I am not sure if many companies have asked themselves if reverse WHOIS can help them. But I do know this: oftentimes business owners would ask me for a certain piece of information. More often than not, my response would be: “You need reverse WHOIS” for that! Who is the largest web-hosting provider in Australia? Who is the biggest domain registrar? How many registered .club domain names are there? How many domain names does Joe own?
What is a reverse WHOIS API?
Everybody knows about WHOIS API, but what is a reverse WHOIS API? Is it like WHOIS, only backward? The term “reverse” doesn’t begin to explain the benefits of this great tool. Which is a shame because it can be a very, very powerful tool in uncovering crucial data. So let’s dig in.
A WHOIS database gives you all sorts of data behind a domain name: date of registration; date of expiry, owner name, owner email, and other owner details like address, town, phone number, and some technical details like Nameserver. When you make a request to a WHOIS API, you need to put a domain name in that request (such as whoapi.com). The response then consists of all the WHOIS data previously mentioned.
With a reverse WHOIS, you can potentially enter any information from a data perspective:
- phone number,
- or any piece of text in a WHOIS record
and get a list of domain names associated with that data.
So for example, if email@example.com is listed as the owner of the domain name whoapi.com, in a reverse WHOIS API request, you could get a list of all the domain names that are also associated with that particular email address.
Reverse WHOIS API use cases
Here are a few use cases that will hopefully help you relate to this amazing service.
- Let’s say you are a sales executive for a large web hosting company or a website builder, and you want to build a marketing campaign around website owners that host their websites with a particular provider (any provider). You could put that provider’s nameservers in the request, and get a list of domain names that are using that particular nameserver. Keep in mind that as of November 2017, there are over 300 million registered domain names. So you could end up with a very long list of domain names.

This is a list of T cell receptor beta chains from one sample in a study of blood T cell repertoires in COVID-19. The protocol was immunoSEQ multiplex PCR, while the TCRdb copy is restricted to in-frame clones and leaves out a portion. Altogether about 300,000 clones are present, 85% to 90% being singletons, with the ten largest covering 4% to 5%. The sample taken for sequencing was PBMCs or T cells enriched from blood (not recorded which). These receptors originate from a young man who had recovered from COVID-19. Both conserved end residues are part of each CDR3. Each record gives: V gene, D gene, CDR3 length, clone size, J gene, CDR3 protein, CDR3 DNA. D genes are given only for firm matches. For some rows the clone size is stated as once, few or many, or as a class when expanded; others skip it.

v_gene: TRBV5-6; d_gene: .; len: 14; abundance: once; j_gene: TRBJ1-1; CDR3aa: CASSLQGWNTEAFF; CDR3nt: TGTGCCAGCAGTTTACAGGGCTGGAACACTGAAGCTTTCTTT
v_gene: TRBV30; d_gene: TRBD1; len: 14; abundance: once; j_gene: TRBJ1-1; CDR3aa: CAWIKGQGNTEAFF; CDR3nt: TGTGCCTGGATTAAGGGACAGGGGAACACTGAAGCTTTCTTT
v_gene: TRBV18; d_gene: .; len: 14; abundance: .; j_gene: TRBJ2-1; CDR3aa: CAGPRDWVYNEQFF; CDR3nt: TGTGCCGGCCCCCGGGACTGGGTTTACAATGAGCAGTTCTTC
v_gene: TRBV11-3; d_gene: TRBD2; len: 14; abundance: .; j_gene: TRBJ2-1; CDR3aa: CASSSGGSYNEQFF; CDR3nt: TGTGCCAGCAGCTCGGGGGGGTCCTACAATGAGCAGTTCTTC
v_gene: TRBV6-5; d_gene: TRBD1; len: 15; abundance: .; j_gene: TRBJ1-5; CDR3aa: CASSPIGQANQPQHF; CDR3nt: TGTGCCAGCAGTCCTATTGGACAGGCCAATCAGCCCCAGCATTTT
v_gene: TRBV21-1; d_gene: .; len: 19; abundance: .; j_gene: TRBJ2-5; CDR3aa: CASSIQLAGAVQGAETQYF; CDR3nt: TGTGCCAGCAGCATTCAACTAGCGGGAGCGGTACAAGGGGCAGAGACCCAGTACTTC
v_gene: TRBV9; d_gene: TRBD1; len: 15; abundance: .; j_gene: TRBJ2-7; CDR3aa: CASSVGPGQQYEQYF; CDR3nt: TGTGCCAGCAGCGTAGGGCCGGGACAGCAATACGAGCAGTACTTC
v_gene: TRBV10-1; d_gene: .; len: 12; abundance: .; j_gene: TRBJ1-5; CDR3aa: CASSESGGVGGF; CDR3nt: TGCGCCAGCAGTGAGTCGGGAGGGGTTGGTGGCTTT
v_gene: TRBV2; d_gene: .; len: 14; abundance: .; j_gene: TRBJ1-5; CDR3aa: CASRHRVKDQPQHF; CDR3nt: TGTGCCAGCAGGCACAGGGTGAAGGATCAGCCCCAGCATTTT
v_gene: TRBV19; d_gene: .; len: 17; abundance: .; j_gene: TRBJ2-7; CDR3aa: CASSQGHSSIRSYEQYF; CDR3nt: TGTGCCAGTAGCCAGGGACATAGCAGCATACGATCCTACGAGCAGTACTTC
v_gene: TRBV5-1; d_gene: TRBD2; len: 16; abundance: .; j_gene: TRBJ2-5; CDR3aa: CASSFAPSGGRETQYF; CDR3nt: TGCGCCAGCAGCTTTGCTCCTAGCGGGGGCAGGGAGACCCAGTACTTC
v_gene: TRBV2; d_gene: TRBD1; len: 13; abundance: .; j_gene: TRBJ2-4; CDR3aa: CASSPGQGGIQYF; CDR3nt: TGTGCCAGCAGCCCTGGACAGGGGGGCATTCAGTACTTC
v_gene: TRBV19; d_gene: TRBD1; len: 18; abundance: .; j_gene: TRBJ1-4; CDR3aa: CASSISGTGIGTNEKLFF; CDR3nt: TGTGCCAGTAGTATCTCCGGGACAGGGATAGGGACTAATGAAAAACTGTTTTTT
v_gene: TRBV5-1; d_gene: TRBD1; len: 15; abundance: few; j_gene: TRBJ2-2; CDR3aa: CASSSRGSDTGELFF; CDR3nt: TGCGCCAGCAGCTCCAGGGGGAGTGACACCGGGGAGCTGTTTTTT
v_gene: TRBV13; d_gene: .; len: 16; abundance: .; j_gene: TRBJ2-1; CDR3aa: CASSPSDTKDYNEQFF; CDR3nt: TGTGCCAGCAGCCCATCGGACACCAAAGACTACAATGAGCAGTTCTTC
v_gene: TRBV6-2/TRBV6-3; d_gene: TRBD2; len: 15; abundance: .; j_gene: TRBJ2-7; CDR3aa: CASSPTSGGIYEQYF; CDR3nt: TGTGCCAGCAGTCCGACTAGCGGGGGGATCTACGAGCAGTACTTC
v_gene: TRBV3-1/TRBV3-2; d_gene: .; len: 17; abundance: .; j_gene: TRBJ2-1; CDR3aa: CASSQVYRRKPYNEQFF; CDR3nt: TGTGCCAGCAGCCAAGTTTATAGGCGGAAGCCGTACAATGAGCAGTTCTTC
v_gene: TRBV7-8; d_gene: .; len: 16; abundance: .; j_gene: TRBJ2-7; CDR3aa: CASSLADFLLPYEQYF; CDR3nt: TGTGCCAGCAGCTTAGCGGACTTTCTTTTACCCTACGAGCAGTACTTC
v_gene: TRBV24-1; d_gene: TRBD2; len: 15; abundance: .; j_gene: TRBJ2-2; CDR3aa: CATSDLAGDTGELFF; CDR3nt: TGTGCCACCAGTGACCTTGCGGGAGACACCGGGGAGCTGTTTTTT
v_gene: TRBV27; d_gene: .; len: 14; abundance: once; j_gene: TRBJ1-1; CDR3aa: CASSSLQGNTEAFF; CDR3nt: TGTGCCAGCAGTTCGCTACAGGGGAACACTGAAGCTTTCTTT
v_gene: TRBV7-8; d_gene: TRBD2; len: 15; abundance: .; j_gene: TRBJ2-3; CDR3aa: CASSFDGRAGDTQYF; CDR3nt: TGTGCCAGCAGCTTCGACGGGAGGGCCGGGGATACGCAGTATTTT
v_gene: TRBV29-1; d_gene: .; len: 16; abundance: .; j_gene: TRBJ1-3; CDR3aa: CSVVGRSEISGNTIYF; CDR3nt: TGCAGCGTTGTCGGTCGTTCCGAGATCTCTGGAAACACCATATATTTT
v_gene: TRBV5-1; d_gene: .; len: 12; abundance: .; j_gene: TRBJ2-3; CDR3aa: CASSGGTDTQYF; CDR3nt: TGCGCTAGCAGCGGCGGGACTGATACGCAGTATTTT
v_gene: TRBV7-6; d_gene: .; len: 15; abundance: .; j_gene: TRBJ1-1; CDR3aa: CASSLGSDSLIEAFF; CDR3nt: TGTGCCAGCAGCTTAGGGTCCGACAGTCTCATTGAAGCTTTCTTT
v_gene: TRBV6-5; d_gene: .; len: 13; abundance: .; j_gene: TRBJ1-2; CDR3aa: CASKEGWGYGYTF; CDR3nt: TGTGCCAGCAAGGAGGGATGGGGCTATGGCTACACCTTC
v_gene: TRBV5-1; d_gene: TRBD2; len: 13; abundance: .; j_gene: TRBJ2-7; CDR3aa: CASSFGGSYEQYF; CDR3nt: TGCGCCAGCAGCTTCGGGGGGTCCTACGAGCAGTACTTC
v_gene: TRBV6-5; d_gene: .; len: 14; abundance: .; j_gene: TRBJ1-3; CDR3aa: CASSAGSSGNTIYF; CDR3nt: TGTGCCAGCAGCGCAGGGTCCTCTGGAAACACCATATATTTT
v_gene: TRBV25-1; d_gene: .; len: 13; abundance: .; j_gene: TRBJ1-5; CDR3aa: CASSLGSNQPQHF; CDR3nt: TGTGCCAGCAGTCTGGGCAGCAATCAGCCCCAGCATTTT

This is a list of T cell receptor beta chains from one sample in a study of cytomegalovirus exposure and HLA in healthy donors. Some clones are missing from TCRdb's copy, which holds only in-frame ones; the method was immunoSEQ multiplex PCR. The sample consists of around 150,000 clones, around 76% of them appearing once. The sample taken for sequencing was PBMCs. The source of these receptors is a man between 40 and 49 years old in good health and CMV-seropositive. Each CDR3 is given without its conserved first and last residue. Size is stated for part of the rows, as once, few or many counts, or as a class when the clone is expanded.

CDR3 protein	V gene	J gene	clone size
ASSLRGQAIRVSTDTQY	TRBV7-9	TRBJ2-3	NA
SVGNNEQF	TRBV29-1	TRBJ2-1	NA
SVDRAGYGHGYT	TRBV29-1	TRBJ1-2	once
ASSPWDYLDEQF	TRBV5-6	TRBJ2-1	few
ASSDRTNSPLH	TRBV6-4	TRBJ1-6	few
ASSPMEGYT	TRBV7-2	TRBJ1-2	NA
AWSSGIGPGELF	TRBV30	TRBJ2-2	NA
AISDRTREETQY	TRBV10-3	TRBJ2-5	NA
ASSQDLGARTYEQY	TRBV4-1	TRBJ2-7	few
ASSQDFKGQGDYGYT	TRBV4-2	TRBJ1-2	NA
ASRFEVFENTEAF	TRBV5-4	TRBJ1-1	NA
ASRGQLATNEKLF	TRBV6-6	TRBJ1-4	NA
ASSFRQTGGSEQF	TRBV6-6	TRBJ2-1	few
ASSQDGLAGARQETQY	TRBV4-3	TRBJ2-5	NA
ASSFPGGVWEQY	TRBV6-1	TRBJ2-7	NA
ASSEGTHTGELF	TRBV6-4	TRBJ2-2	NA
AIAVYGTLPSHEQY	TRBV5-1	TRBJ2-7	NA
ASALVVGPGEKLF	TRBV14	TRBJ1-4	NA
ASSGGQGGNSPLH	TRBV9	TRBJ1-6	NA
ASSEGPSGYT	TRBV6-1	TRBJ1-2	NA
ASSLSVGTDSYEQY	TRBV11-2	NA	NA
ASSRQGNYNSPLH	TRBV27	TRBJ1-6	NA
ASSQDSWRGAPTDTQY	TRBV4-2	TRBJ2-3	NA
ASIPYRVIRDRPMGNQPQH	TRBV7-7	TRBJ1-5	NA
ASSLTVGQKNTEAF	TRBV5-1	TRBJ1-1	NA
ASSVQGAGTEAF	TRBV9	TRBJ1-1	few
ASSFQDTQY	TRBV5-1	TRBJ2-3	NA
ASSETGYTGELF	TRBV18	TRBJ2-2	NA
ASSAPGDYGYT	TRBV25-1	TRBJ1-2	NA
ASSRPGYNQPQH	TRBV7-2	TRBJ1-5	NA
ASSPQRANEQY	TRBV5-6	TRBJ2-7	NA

- On the other hand, if you are a trademark lawyer, copyright attorney or brand protection agency, and you found a website that’s squatting on your name or using some of your branding, you will use reverse WHOIS in a different way. Once you find the infringing website, you might want to check its email (if it’s not a private registration), or you might want to check technical information like nameservers or IP address. You could also cross-reference that information with any other domain names, and check for same keywords in the domain name.
- You could also use reverse WHOIS API for research purposes. For example, you might be researching startups or companies or websites, and you would like to know how many of them have their domain names registered in the city of San Francisco. You could request San Francisco as the city, and then cross-reference that list of domain names with your list of domain names.
Reverse WHOIS or reverse WHOIS API?
Obviously, there’s a difference between a reverse WHOIS service and a reverse WHOIS API. Hopefully I don’t have to explain here what an API or a SAAS is, so we will sum it up by saying that in order to get reverse WHOIS data within an API you have to be a developer (know how to code), compared to with a software in the cloud, you don’t have to be one. So in a SAAS environment, you can just copy-paste any data (email, city, nameserver) and you can get the data back. The advantage is clear: no coding is necessary! You just paste or upload your list, and you get the data back. However, if you are a developer, and you can use an API, then you are going to lack some freedom and opportunities for building a tool or a system yourself.
Does WhoAPI have a reverse WHOIS API?
Unfortunately, at the moment WhoAPI does not have its own reverse WHOIS API or a reverse WHOIS service. However, we are evaluating the possibility of building one. So, if you are interested, please reach out to us, and you will have the opportunity of becoming our very first beta-tester with one month of free usage.
Potential issues with reverse WHOIS
In order for a reverse WHOIS lookup service to function in the first place, there has to be an entire database. Over 300 million domain names is a very large database. Updating this database on a daily basis comes with its own challenges. That’s why some companies cache the data. Caching the data could mean that you get obsolete information when you are making your request.
There you have it. I hope that it’s a bit clearer now what reverse WHOIS can do for your company. And that next time you have some domain data requirements, reverse WHOIS will be there to help you.